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3 Reasons Why Amazon will Use Litecoin (LTC) in 2018

Amazon Litecoin LTC 2018

Litecoin (LTC)–Amazon, the internet commerce giant and everything store, has long been thought of as the keystone for cryptocurrency adoption. Not only is Amazon in the best position to start accepting cryptocurrency (a fully digital platform with no brick-and-mortar ties), but the company has demonstrated foresight on technology with the advent of kindle, ebooks and certain innovations like same-day shipping.

Amazon has shown a predilection for adopting and promoting new technology in the past. The question now becomes which currency will they use? Last year, we outlined the ways which Ripple XRP was a contender for Amazon’s crypto payment service. Here is a look at how Litecoin also holds a strong position for Amazon adoption.

Whenever we talk about Litecoin adoption, it’s always within the context of Bitcoin. The two currencies are entwined beyond price movement: Litecoin is a fork of Bitcoin and functions in a very similar manner. Therefore, the greatest hurdle to Litecoin being used by a company like Amazon is simply overcoming the allure of using Bitcoin. We have pointed out before that Bitcoin benefits substantially over the rest of the market in two ways:

  1. First to market status. Bitcoin is almost mythical in the sphere of cryptocurrency at this point, given that it was the first true cryptocurrency to kick off the industry, in addition to being the most invested coin (in terms of market capitalization). There are problems with Bitcoin, scalability being the most pressing concern. However, for all the shortcomings BTC has as a currency over similar options, it has the advantage of being an early-mover on the market, which is difficult to overcome.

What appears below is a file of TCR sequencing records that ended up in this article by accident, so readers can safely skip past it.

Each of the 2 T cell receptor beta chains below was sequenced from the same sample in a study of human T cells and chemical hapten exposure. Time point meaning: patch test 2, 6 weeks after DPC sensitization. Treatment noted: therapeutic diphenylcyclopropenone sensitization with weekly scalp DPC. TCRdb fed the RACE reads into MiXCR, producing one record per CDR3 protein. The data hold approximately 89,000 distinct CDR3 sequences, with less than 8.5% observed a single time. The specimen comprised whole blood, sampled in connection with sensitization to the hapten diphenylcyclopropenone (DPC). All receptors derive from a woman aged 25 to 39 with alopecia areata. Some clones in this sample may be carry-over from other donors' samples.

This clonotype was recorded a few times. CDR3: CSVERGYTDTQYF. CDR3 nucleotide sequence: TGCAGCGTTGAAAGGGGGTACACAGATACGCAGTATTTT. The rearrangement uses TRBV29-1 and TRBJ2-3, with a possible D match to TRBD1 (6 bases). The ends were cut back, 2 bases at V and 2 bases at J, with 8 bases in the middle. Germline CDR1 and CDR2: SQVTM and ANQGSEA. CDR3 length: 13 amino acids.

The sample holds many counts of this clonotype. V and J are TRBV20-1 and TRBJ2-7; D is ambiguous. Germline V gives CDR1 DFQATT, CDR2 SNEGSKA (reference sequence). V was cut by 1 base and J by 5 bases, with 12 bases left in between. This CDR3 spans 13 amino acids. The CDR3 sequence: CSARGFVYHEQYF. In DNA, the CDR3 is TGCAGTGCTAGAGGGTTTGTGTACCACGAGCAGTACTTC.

2. Bitcoin is trendy. In an earlier article, we listed the reasons a global company like Starbucks (25,000+ stores in 75 countries) would be more likely to take a chance on Ripple over other cryptocurrencies. However, Bitcoin still poses the most competition in that it’s trendy, it has household-name recognition and is an immediate headline grabber. At this point, if Amazon were to add Bitcoin, no one would bat an eye over the reasons for the commerce giant to wade into cryptocurrency. That grows murkier as we start talking about other currencies, with the industry still being niche. Point being: Bitcoin is mainstream and widely known; other currencies take more research.

That can, and likely will, change in 2018 and beyond. With every investor that comes to cryptocurrency, they not only take an interest in the price value, but the future of the currency. Developers, technologists, entrepreneurs and forward-thinkers will start looking to cryptocurrency for more than ICOs and get-rich-quick schemes (or so we hope), and begin building and promoting uses for coins that are dominating the market. The emphasis shifts from price speculation and profit taking, to the intrinsic utility of the actual technology. It would be interesting to see how most in the cryptosphere and general public compare Bitcoin to Litecoin and other currencies. We would be willing to bet the vast majority have no idea that the same deficiencies in Bitcoin are strengths in other currencies. Scalability will continue to be the black hole for the industry, but Litecoin offers a remedy for high transaction fees and long confirmation times. At this point, there is a growing sensation in the industry that Litecoin overtaking BTC in terms of market dominance is less a question of how, but when.

Litecoin is a usable form of crypto money. Bitcoin may have the brand name, the market recognition and media attention, but Litecoin has the utility. At this point, Bitcoin is better off positioning itself as a currency for asset appreciation (such as precious metals, real estate, etc.) than a true currency. For any currency to be accepted as money, it requires a widely agreed upon value and simplistic means for exchange. Cryptocurrency, in general, suffers from the former.